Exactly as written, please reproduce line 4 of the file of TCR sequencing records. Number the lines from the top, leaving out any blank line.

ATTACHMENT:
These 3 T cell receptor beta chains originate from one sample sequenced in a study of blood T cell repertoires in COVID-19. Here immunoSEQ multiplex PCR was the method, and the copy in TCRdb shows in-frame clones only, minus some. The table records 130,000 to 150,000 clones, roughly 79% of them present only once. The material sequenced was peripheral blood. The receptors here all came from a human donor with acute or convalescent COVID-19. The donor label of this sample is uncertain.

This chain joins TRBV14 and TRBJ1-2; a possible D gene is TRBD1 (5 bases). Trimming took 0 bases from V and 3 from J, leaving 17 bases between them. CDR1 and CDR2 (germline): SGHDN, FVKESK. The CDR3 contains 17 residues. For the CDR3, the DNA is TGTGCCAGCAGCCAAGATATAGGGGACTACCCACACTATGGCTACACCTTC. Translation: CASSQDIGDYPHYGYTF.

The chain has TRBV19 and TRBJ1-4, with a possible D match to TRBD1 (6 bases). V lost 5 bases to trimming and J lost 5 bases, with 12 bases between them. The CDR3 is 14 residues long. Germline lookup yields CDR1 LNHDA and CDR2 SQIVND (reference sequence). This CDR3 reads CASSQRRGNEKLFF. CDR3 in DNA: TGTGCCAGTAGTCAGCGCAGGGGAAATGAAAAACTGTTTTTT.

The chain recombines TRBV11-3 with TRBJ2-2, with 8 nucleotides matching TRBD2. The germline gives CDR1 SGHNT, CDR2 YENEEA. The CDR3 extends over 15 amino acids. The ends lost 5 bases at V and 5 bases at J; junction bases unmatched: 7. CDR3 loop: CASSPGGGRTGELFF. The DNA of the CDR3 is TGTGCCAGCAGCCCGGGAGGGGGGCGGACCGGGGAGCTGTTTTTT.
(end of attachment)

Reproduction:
The chain recombines TRBV11-3 with TRBJ2-2, with 8 nucleotides matching TRBD2. The germline gives CDR1 SGHNT, CDR2 YENEEA. The CDR3 extends over 15 amino acids. The ends lost 5 bases at V and 5 bases at J; junction bases unmatched: 7. CDR3 loop: CASSPGGGRTGELFF. The DNA of the CDR3 is TGTGCCAGCAGCCCGGGAGGGGGGCGGACCGGGGAGCTGTTTTTT.